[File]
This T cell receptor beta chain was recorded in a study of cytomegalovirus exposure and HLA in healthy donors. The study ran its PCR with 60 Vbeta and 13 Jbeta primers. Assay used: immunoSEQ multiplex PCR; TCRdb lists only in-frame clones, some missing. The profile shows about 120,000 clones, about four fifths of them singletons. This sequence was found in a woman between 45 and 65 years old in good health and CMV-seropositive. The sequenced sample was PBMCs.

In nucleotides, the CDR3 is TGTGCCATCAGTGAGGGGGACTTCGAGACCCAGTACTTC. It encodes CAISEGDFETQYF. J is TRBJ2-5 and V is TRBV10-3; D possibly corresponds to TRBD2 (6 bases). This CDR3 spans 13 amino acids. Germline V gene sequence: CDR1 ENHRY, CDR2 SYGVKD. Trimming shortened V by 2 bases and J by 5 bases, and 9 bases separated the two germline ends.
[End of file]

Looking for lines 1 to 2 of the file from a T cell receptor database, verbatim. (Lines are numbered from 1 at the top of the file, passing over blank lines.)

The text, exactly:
This T cell receptor beta chain was recorded in a study of cytomegalovirus exposure and HLA in healthy donors. The study ran its PCR with 60 Vbeta and 13 Jbeta primers. Assay used: immunoSEQ multiplex PCR; TCRdb lists only in-frame clones, some missing. The profile shows about 120,000 clones, about four fifths of them singletons. This sequence was found in a woman between 45 and 65 years old in good health and CMV-seropositive. The sequenced sample was PBMCs.

In nucleotides, the CDR3 is TGTGCCATCAGTGAGGGGGACTTCGAGACCCAGTACTTC. It encodes CAISEGDFETQYF. J is TRBJ2-5 and V is TRBV10-3; D possibly corresponds to TRBD2 (6 bases). This CDR3 spans 13 amino acids. Germline V gene sequence: CDR1 ENHRY, CDR2 SYGVKD. Trimming shortened V by 2 bases and J by 5 bases, and 9 bases separated the two germline ends.